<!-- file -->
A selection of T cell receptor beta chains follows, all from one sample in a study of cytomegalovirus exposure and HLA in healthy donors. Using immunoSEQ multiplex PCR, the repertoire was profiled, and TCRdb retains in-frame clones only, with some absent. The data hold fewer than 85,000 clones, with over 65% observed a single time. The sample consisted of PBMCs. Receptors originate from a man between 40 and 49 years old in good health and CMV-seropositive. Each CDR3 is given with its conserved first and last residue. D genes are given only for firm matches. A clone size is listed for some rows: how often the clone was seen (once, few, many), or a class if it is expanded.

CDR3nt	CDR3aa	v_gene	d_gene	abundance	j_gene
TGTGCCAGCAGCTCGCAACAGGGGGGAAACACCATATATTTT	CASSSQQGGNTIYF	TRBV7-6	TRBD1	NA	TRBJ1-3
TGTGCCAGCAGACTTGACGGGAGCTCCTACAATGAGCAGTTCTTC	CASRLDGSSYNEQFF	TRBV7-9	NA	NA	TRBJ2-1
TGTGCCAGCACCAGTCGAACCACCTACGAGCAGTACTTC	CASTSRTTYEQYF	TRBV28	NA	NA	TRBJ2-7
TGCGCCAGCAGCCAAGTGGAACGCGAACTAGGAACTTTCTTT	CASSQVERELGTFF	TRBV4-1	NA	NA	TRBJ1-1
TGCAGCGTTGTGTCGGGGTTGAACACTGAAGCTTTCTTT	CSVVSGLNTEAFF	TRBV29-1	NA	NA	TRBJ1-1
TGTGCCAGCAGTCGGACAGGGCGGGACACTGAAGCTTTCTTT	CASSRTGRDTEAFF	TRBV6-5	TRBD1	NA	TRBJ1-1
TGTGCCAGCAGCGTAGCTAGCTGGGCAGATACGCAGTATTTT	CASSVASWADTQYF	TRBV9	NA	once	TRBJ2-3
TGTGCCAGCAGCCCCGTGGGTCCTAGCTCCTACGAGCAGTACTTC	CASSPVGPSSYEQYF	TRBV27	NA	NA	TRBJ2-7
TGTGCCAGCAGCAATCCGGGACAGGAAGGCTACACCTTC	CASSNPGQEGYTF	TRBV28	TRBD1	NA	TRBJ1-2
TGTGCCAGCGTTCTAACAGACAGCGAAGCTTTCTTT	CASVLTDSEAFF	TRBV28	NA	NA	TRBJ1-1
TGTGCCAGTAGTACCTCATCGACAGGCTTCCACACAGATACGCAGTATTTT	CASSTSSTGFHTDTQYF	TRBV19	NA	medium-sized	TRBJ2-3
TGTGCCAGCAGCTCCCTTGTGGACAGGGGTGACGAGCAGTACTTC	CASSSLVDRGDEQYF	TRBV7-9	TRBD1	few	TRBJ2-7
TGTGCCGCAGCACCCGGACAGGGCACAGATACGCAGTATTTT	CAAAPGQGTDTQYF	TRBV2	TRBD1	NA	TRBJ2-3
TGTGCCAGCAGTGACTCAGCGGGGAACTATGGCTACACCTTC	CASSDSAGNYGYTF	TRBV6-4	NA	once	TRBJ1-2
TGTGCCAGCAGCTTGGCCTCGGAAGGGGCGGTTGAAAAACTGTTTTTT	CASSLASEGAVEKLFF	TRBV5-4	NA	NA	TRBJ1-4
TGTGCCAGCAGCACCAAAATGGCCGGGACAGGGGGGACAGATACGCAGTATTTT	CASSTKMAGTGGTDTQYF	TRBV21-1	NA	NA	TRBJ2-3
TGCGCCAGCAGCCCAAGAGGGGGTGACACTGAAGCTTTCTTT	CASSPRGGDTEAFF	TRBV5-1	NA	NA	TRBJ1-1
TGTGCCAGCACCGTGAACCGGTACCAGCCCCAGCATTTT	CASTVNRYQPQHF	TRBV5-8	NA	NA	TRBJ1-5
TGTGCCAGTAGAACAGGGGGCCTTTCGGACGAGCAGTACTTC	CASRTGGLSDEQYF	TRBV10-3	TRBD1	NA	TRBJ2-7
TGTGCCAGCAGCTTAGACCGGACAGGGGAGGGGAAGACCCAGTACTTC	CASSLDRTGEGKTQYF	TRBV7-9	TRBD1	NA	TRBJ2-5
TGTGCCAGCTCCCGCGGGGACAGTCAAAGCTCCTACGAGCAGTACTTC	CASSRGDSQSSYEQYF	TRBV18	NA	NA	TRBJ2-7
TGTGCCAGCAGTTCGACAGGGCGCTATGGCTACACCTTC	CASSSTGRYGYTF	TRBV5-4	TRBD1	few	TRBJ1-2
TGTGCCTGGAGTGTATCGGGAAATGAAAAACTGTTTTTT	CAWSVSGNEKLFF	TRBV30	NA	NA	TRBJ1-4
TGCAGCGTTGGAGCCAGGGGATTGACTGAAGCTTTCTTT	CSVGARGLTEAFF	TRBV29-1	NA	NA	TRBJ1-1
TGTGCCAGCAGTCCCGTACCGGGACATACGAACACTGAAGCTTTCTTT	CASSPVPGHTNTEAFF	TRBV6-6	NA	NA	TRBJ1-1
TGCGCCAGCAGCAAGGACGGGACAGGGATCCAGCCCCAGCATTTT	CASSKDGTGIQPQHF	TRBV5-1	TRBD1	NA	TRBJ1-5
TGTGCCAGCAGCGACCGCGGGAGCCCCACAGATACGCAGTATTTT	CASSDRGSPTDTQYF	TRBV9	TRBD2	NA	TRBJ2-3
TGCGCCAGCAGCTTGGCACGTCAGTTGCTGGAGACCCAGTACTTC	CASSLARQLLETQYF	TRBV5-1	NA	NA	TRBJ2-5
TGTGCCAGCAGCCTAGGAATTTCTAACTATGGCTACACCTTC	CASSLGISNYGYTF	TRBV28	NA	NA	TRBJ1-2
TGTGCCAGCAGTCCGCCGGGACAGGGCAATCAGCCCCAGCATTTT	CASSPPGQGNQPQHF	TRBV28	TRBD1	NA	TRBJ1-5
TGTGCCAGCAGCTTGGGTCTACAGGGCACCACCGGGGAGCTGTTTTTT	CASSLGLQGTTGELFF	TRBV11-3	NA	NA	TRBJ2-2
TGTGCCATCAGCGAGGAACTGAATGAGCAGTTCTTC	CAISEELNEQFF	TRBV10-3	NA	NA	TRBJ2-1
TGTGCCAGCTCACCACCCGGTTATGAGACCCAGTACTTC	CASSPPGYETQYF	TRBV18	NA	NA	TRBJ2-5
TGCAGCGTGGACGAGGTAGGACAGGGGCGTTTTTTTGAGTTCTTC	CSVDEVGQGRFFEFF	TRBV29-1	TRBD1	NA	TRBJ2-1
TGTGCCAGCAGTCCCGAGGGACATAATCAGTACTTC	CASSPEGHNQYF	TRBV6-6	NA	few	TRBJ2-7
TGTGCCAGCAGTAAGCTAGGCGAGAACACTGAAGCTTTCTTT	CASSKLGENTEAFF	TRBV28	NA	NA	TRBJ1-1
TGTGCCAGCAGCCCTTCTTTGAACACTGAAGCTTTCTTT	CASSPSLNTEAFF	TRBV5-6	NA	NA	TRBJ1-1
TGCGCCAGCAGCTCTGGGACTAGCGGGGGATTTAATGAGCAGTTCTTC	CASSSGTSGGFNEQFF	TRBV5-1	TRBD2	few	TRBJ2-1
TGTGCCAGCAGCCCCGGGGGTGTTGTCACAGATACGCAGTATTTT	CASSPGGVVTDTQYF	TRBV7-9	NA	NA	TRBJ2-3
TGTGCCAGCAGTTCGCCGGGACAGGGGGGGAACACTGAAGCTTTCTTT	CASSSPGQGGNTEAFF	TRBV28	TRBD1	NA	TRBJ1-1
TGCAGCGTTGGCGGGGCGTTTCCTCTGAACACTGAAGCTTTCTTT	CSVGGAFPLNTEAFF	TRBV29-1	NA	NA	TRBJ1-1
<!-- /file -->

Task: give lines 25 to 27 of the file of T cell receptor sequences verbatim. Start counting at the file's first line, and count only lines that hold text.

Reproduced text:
TGTGCCTGGAGTGTATCGGGAAATGAAAAACTGTTTTTT	CAWSVSGNEKLFF	TRBV30	NA	NA	TRBJ1-4
TGCAGCGTTGGAGCCAGGGGATTGACTGAAGCTTTCTTT	CSVGARGLTEAFF	TRBV29-1	NA	NA	TRBJ1-1
TGTGCCAGCAGTCCCGTACCGGGACATACGAACACTGAAGCTTTCTTT	CASSPVPGHTNTEAFF	TRBV6-6	NA	NA	TRBJ1-1